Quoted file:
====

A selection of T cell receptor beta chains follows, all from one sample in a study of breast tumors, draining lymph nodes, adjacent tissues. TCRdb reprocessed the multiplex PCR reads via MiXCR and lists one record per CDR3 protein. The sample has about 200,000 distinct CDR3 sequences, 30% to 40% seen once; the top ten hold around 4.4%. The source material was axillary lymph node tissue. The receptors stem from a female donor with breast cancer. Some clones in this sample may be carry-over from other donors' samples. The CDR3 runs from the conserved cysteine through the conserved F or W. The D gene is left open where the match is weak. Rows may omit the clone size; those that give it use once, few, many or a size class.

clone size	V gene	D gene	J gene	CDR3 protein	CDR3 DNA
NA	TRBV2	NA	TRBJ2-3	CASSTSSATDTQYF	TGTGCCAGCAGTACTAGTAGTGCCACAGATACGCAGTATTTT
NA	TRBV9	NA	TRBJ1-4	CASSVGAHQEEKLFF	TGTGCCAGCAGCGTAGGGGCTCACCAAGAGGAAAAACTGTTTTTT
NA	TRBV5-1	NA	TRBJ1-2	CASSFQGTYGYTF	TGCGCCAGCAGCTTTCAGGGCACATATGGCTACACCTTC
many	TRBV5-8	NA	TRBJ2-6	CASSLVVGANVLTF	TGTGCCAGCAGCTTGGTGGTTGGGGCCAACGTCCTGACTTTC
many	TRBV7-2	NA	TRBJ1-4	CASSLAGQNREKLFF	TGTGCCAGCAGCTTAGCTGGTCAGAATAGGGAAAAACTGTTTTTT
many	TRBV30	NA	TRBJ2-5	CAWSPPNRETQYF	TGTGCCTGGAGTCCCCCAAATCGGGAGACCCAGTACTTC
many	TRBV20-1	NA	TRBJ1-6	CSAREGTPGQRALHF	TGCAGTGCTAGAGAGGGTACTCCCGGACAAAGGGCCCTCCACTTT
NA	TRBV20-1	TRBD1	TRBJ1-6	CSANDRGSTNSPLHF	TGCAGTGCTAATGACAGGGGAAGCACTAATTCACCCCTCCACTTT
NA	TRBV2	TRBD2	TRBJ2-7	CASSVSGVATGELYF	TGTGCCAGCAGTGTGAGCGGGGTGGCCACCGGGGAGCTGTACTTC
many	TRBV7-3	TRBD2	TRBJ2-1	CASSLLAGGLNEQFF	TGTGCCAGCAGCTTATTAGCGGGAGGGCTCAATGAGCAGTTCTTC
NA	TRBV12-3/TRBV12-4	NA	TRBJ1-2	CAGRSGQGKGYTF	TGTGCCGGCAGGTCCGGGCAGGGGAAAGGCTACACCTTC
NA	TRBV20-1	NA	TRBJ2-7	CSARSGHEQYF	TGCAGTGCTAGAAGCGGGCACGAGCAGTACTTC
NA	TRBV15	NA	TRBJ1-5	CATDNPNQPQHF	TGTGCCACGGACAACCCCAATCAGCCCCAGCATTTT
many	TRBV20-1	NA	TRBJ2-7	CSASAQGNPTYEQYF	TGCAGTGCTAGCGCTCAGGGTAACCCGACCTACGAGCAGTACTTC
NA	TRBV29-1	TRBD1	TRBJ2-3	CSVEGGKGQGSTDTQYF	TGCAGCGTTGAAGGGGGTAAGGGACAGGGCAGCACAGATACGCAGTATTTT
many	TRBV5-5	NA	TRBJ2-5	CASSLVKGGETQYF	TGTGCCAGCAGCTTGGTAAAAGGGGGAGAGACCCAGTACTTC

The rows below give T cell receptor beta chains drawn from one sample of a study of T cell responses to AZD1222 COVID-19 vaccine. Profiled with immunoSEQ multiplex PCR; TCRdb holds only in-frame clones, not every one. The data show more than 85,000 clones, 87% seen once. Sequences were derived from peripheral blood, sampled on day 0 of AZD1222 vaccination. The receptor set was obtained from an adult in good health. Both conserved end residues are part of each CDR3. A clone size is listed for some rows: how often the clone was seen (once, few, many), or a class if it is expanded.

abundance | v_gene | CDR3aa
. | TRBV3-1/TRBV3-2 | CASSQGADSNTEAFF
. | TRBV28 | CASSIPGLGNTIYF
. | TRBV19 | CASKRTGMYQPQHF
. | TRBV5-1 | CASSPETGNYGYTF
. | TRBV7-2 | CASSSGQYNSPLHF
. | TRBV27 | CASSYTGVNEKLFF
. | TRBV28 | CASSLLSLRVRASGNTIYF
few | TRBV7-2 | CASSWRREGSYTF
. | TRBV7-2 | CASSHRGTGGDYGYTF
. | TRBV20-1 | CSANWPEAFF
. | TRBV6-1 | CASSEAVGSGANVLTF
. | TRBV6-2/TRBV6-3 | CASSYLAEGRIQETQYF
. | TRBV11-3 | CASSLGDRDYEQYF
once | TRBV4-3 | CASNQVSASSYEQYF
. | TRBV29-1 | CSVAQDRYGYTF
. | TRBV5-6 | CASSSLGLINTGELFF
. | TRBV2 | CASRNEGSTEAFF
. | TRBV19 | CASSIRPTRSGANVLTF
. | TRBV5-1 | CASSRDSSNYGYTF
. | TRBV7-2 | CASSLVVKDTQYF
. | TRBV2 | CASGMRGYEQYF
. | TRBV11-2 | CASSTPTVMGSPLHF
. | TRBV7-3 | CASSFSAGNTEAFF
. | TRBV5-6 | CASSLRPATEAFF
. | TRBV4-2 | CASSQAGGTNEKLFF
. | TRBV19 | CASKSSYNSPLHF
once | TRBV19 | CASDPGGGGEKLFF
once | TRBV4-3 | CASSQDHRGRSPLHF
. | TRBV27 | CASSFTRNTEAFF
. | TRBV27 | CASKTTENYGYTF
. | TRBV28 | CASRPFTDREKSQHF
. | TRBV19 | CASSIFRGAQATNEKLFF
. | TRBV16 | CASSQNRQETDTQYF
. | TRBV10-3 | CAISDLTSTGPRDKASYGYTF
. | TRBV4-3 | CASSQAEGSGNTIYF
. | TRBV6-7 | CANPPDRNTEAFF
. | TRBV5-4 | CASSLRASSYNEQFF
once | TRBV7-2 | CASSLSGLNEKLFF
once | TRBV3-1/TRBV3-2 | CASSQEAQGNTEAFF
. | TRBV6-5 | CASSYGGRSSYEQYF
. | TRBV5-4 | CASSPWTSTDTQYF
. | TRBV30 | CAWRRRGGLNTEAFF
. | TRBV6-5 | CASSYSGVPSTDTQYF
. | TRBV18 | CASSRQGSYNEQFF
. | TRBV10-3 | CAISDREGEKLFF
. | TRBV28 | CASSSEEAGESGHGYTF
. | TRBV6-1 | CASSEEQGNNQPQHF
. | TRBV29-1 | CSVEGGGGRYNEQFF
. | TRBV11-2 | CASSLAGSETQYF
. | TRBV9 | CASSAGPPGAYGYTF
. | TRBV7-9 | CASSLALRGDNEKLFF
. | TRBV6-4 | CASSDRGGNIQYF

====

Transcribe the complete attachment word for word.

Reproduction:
A selection of T cell receptor beta chains follows, all from one sample in a study of breast tumors, draining lymph nodes, adjacent tissues. TCRdb reprocessed the multiplex PCR reads via MiXCR and lists one record per CDR3 protein. The sample has about 200,000 distinct CDR3 sequences, 30% to 40% seen once; the top ten hold around 4.4%. The source material was axillary lymph node tissue. The receptors stem from a female donor with breast cancer. Some clones in this sample may be carry-over from other donors' samples. The CDR3 runs from the conserved cysteine through the conserved F or W. The D gene is left open where the match is weak. Rows may omit the clone size; those that give it use once, few, many or a size class.

clone size	V gene	D gene	J gene	CDR3 protein	CDR3 DNA
NA	TRBV2	NA	TRBJ2-3	CASSTSSATDTQYF	TGTGCCAGCAGTACTAGTAGTGCCACAGATACGCAGTATTTT
NA	TRBV9	NA	TRBJ1-4	CASSVGAHQEEKLFF	TGTGCCAGCAGCGTAGGGGCTCACCAAGAGGAAAAACTGTTTTTT
NA	TRBV5-1	NA	TRBJ1-2	CASSFQGTYGYTF	TGCGCCAGCAGCTTTCAGGGCACATATGGCTACACCTTC
many	TRBV5-8	NA	TRBJ2-6	CASSLVVGANVLTF	TGTGCCAGCAGCTTGGTGGTTGGGGCCAACGTCCTGACTTTC
many	TRBV7-2	NA	TRBJ1-4	CASSLAGQNREKLFF	TGTGCCAGCAGCTTAGCTGGTCAGAATAGGGAAAAACTGTTTTTT
many	TRBV30	NA	TRBJ2-5	CAWSPPNRETQYF	TGTGCCTGGAGTCCCCCAAATCGGGAGACCCAGTACTTC
many	TRBV20-1	NA	TRBJ1-6	CSAREGTPGQRALHF	TGCAGTGCTAGAGAGGGTACTCCCGGACAAAGGGCCCTCCACTTT
NA	TRBV20-1	TRBD1	TRBJ1-6	CSANDRGSTNSPLHF	TGCAGTGCTAATGACAGGGGAAGCACTAATTCACCCCTCCACTTT
NA	TRBV2	TRBD2	TRBJ2-7	CASSVSGVATGELYF	TGTGCCAGCAGTGTGAGCGGGGTGGCCACCGGGGAGCTGTACTTC
many	TRBV7-3	TRBD2	TRBJ2-1	CASSLLAGGLNEQFF	TGTGCCAGCAGCTTATTAGCGGGAGGGCTCAATGAGCAGTTCTTC
NA	TRBV12-3/TRBV12-4	NA	TRBJ1-2	CAGRSGQGKGYTF	TGTGCCGGCAGGTCCGGGCAGGGGAAAGGCTACACCTTC
NA	TRBV20-1	NA	TRBJ2-7	CSARSGHEQYF	TGCAGTGCTAGAAGCGGGCACGAGCAGTACTTC
NA	TRBV15	NA	TRBJ1-5	CATDNPNQPQHF	TGTGCCACGGACAACCCCAATCAGCCCCAGCATTTT
many	TRBV20-1	NA	TRBJ2-7	CSASAQGNPTYEQYF	TGCAGTGCTAGCGCTCAGGGTAACCCGACCTACGAGCAGTACTTC
NA	TRBV29-1	TRBD1	TRBJ2-3	CSVEGGKGQGSTDTQYF	TGCAGCGTTGAAGGGGGTAAGGGACAGGGCAGCACAGATACGCAGTATTTT
many	TRBV5-5	NA	TRBJ2-5	CASSLVKGGETQYF	TGTGCCAGCAGCTTGGTAAAAGGGGGAGAGACCCAGTACTTC

The rows below give T cell receptor beta chains drawn from one sample of a study of T cell responses to AZD1222 COVID-19 vaccine. Profiled with immunoSEQ multiplex PCR; TCRdb holds only in-frame clones, not every one. The data show more than 85,000 clones, 87% seen once. Sequences were derived from peripheral blood, sampled on day 0 of AZD1222 vaccination. The receptor set was obtained from an adult in good health. Both conserved end residues are part of each CDR3. A clone size is listed for some rows: how often the clone was seen (once, few, many), or a class if it is expanded.

abundance | v_gene | CDR3aa
. | TRBV3-1/TRBV3-2 | CASSQGADSNTEAFF
. | TRBV28 | CASSIPGLGNTIYF
. | TRBV19 | CASKRTGMYQPQHF
. | TRBV5-1 | CASSPETGNYGYTF
. | TRBV7-2 | CASSSGQYNSPLHF
. | TRBV27 | CASSYTGVNEKLFF
. | TRBV28 | CASSLLSLRVRASGNTIYF
few | TRBV7-2 | CASSWRREGSYTF
. | TRBV7-2 | CASSHRGTGGDYGYTF
. | TRBV20-1 | CSANWPEAFF
. | TRBV6-1 | CASSEAVGSGANVLTF
. | TRBV6-2/TRBV6-3 | CASSYLAEGRIQETQYF
. | TRBV11-3 | CASSLGDRDYEQYF
once | TRBV4-3 | CASNQVSASSYEQYF
. | TRBV29-1 | CSVAQDRYGYTF
. | TRBV5-6 | CASSSLGLINTGELFF
. | TRBV2 | CASRNEGSTEAFF
. | TRBV19 | CASSIRPTRSGANVLTF
. | TRBV5-1 | CASSRDSSNYGYTF
. | TRBV7-2 | CASSLVVKDTQYF
. | TRBV2 | CASGMRGYEQYF
. | TRBV11-2 | CASSTPTVMGSPLHF
. | TRBV7-3 | CASSFSAGNTEAFF
. | TRBV5-6 | CASSLRPATEAFF
. | TRBV4-2 | CASSQAGGTNEKLFF
. | TRBV19 | CASKSSYNSPLHF
once | TRBV19 | CASDPGGGGEKLFF
once | TRBV4-3 | CASSQDHRGRSPLHF
. | TRBV27 | CASSFTRNTEAFF
. | TRBV27 | CASKTTENYGYTF
. | TRBV28 | CASRPFTDREKSQHF
. | TRBV19 | CASSIFRGAQATNEKLFF
. | TRBV16 | CASSQNRQETDTQYF
. | TRBV10-3 | CAISDLTSTGPRDKASYGYTF
. | TRBV4-3 | CASSQAEGSGNTIYF
. | TRBV6-7 | CANPPDRNTEAFF
. | TRBV5-4 | CASSLRASSYNEQFF
once | TRBV7-2 | CASSLSGLNEKLFF
once | TRBV3-1/TRBV3-2 | CASSQEAQGNTEAFF
. | TRBV6-5 | CASSYGGRSSYEQYF
. | TRBV5-4 | CASSPWTSTDTQYF
. | TRBV30 | CAWRRRGGLNTEAFF
. | TRBV6-5 | CASSYSGVPSTDTQYF
. | TRBV18 | CASSRQGSYNEQFF
. | TRBV10-3 | CAISDREGEKLFF
. | TRBV28 | CASSSEEAGESGHGYTF
. | TRBV6-1 | CASSEEQGNNQPQHF
. | TRBV29-1 | CSVEGGGGRYNEQFF
. | TRBV11-2 | CASSLAGSETQYF
. | TRBV9 | CASSAGPPGAYGYTF
. | TRBV7-9 | CASSLALRGDNEKLFF
. | TRBV6-4 | CASSDRGGNIQYF